One of the reasons why large businesses can offer better pricing to customers or clients is because they operate more efficiently and cost less per employee to operate. Due to their small size, everything from commercial insurance to health care coverage to onboarding costs more per employee. But, small to medium-sized businesses are trying to change that with the help of professional employer organizations or PEOs. These types of organizations help small to mid-sized employers successfully use co-employment. If you’re thinking about co-employment, read on to learn more about what this is and what the benefits of co-employment for small businesses are.


What Is Co-Employment? 

Co-employment is a business arrangement in which professional employer organizations, or PEOs, help small businesses connect to share employment responsibilities. PEOs basically oversee the process of sharing employees and resources among businesses that are looking to decrease their operating expenses. For example, one business may not need a full-time employee to run payroll. As such, a PEO may hire a payroll specialist, and that payroll specialist may run payroll for five companies. The five companies then share the costs of that one employee, which is much cheaper than each of them hiring their own professional for just that one task.

What Are the Benefits of Co-Employment?

Co-employment is not a term that many people are familiar with, but it can be beneficial to employers. Read on to learn some of the key benefits associated with Co-employment

Access to Better Benefits

A professional employer organization typically offers better benefits than small businesses are able to get on their own. The cost of the benefits may be cheaper and/or the plan itself may be better. Health insurance companies often offer better benefit packages at lower costs to businesses with more employees. When multiple small businesses all share one health insurance plan, operated through the PEO, they are able to take advantage of these better plans or lower costs.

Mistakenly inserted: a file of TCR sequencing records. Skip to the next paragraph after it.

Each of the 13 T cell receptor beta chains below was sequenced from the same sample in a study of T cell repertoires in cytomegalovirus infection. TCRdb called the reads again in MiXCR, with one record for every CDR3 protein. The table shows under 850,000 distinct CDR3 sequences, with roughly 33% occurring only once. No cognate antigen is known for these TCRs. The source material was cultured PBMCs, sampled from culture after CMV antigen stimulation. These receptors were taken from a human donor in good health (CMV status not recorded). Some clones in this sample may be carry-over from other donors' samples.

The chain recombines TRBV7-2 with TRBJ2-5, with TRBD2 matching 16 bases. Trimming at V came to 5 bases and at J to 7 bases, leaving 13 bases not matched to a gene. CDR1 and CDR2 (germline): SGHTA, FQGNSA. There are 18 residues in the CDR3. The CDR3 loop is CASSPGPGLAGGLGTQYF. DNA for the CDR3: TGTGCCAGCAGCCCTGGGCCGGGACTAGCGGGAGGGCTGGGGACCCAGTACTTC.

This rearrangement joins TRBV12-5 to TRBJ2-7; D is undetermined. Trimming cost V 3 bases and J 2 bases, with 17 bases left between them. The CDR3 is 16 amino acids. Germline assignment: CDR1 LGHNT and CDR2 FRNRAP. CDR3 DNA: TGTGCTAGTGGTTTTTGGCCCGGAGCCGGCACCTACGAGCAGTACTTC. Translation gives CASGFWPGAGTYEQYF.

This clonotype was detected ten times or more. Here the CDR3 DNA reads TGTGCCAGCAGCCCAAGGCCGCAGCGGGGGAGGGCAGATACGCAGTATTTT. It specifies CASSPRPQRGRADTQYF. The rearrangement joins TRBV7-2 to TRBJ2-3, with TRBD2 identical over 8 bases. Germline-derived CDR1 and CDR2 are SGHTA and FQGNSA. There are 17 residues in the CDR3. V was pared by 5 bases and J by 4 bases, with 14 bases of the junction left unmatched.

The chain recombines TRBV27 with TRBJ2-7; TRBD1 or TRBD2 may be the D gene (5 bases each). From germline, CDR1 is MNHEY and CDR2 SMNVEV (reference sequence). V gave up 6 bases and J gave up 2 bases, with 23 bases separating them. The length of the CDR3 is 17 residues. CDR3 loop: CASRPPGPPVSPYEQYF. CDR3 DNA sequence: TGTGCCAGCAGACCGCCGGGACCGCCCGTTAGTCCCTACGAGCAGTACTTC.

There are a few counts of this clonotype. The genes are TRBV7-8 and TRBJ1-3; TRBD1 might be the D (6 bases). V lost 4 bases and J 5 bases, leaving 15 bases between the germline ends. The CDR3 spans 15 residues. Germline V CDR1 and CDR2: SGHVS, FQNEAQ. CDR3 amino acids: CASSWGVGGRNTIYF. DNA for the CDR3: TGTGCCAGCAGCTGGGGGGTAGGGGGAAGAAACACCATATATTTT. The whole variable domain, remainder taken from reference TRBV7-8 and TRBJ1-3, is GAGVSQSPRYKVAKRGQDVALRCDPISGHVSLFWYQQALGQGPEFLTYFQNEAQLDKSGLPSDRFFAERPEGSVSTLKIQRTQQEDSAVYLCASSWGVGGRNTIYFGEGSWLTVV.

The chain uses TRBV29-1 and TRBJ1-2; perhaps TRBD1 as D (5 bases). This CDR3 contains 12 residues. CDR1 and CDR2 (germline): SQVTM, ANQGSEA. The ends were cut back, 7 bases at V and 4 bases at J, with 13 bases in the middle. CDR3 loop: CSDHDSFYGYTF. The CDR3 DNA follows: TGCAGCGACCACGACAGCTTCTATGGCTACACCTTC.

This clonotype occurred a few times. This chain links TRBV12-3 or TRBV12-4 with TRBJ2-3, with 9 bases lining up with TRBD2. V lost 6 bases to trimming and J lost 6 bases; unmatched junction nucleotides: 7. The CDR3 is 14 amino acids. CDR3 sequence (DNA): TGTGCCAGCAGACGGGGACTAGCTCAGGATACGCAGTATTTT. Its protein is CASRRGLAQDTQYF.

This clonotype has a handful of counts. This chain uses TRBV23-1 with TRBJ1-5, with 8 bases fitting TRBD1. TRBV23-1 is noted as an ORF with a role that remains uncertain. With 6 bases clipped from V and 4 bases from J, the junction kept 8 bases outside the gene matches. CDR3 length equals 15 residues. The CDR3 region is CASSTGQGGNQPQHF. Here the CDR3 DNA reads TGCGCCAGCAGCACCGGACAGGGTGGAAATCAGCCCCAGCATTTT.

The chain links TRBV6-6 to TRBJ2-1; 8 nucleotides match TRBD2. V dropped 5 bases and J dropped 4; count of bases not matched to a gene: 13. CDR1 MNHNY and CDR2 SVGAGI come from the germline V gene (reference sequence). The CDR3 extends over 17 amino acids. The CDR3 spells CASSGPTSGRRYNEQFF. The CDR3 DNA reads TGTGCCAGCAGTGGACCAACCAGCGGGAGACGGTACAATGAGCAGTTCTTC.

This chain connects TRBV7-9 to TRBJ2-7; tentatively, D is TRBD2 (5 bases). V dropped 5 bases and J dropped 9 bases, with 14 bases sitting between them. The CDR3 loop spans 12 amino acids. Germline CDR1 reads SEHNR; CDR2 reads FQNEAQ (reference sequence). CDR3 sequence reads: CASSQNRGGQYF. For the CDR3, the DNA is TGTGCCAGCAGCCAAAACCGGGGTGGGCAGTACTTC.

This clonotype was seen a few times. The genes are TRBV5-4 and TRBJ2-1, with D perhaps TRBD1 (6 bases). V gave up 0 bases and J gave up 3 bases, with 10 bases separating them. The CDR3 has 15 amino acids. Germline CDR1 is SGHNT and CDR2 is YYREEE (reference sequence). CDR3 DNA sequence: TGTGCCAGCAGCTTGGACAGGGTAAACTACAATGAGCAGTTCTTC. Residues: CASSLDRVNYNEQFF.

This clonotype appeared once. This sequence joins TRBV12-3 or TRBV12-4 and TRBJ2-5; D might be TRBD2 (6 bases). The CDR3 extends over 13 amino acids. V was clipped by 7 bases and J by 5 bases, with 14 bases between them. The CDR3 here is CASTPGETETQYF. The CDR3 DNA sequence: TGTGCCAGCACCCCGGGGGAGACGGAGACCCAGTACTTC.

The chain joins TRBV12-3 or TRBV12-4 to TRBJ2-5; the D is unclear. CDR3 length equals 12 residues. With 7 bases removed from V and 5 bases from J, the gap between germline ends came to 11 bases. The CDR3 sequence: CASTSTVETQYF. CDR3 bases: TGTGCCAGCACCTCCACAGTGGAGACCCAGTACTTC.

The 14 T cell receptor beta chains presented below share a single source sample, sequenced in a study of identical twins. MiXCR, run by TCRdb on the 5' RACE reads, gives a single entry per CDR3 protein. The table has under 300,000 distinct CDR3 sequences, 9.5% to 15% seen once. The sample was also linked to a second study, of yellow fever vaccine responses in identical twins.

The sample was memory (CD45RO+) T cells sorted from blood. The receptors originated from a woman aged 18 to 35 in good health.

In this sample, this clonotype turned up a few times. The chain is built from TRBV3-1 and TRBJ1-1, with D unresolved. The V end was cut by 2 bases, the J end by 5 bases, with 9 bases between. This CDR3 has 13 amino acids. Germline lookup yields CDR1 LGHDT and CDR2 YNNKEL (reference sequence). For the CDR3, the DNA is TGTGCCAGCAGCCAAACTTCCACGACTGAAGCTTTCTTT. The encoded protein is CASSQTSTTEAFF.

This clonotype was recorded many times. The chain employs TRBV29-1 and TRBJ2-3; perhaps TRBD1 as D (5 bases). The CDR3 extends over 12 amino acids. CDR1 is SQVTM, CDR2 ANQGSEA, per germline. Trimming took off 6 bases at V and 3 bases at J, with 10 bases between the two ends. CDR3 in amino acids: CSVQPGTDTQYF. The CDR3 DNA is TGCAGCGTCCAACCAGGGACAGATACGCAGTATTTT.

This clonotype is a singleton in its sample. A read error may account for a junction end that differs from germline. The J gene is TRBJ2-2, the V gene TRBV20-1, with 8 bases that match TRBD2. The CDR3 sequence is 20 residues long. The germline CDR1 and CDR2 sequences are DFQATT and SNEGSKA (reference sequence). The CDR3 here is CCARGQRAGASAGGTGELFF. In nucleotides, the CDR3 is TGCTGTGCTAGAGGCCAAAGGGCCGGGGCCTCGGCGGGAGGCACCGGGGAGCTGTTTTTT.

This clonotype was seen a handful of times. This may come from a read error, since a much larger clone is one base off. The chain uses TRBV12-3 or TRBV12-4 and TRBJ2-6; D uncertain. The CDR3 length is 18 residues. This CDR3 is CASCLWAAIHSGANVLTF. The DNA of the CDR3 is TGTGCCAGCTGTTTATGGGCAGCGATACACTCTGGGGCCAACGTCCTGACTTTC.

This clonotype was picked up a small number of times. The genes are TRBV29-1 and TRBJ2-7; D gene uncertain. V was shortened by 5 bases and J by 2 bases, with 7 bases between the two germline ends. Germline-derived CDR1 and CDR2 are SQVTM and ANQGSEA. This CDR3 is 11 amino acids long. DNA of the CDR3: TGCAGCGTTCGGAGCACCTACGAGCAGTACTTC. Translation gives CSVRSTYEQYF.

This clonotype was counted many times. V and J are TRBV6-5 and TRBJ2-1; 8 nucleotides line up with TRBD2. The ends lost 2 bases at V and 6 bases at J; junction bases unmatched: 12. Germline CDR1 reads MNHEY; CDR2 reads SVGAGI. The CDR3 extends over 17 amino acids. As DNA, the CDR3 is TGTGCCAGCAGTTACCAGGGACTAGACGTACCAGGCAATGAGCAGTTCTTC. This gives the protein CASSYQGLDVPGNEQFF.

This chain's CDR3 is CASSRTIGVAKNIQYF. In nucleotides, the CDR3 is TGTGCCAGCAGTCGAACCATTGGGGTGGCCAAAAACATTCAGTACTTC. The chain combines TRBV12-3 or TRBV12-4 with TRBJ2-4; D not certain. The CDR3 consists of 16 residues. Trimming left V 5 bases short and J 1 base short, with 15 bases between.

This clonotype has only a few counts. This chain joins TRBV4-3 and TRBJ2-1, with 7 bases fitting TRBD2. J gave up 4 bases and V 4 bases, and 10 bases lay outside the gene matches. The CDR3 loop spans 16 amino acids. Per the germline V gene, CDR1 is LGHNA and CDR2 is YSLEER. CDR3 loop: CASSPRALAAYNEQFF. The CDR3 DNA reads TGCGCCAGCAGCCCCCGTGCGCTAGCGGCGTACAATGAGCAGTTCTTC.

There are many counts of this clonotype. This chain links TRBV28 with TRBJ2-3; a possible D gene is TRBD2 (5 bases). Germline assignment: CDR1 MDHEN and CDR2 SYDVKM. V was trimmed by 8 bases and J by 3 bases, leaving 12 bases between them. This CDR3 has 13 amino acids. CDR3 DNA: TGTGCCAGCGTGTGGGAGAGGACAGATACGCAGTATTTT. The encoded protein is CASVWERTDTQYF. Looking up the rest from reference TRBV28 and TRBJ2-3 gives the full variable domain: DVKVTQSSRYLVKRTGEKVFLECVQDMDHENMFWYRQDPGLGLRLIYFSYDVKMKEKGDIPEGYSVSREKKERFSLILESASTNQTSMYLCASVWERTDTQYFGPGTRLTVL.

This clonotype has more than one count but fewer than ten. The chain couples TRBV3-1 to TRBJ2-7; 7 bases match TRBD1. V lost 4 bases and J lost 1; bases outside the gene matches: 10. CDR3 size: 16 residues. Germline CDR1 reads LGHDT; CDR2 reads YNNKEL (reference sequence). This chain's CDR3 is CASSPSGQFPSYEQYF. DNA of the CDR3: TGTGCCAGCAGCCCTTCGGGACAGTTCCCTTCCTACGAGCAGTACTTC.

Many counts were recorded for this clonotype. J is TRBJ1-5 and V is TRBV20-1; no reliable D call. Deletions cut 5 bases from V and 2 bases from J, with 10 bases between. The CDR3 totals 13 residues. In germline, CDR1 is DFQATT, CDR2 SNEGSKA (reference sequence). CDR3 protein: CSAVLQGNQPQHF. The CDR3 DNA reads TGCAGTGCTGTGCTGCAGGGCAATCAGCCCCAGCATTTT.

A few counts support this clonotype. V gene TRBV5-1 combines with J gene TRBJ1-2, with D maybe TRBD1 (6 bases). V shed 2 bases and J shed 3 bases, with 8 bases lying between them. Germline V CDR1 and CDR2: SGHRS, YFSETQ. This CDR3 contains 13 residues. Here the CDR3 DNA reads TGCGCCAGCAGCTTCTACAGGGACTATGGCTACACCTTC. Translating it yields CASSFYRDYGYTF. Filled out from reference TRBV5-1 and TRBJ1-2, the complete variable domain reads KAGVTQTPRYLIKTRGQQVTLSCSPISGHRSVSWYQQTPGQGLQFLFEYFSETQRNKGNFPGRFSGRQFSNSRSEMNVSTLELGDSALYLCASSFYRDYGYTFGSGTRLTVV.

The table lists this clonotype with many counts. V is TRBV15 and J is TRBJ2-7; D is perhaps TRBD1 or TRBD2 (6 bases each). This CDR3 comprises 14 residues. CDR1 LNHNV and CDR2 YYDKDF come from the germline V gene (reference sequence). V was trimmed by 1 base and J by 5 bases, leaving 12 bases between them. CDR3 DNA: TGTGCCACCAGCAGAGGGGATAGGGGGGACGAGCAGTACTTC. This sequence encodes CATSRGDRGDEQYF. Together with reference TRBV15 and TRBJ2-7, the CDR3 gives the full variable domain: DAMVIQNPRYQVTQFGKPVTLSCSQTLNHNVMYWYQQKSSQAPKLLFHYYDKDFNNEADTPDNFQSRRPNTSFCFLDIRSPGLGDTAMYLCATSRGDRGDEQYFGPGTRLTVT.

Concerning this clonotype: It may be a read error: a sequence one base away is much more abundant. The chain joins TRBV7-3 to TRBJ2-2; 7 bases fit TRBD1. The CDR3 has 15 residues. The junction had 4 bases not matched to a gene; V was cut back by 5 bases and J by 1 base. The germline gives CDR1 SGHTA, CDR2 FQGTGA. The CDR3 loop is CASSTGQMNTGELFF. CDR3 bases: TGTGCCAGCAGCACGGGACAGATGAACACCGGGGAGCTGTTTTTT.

Some Shared Employees

Human resources professionals are the most common type of shared employee through co-employment. Instead of one employer hiring one human resource professional to interview new applicants, answer benefits questions, or complete payroll, small businesses can all share one or two professionals, as well as the costs associated with that. Most small businesses don’t have a need for a full-time human resources professional, so this allows your business to get the help it needs when it needs it without having to hire and pay a full-time employee.

HR Regulation and Compliance Expertise

One of the lesser-discussed benefits of co-employment is that a PEO provides HR regulation and compliance expertise. This means that they stay up-to-date on changes to the labor code, OSHA regulations or other compliance-related issues for your county, state, and business type. They then share this information with your business, helping you to stay compliant, without having to do all of the research and work yourself. 

Costs Split By Multiple Companies

The term co-employment confuses many small business owners. While co-employment does involve the sharing of employees, it also involves sharing other expenses outside of employees. The exact types of split or shared costs may vary from PEO to PEO. Some PEOs allow small businesses to share costs when it comes to many other things, including business supplies, workers’ compensation insurance, and even corporate retreats.

Consistent Talent Management Strategy

Lastly, a PEO can help to offer small businesses a consistent talent management strategy. This helps to streamline everything from the hiring process to the employee exit process.  Your human resources needs are handled by a third party, which helps to take some of the pressure off of you, as a business owner. No one can accuse you of playing favorites or discriminating against anyone, because your HR needs are being met by individuals who are not employees of your company.

There are numerous benefits of co-employment for small businesses, but essentially, this type of setup allows small to mid-sized employees to pool their resources. While each business operates independently, they may share employees, health insurance plans, workspaces, or other resources to help decrease their overall operating costs. This helps them to remain profitable. Reach out to local, experienced professional employer organizations to learn more about using this type of service for your business.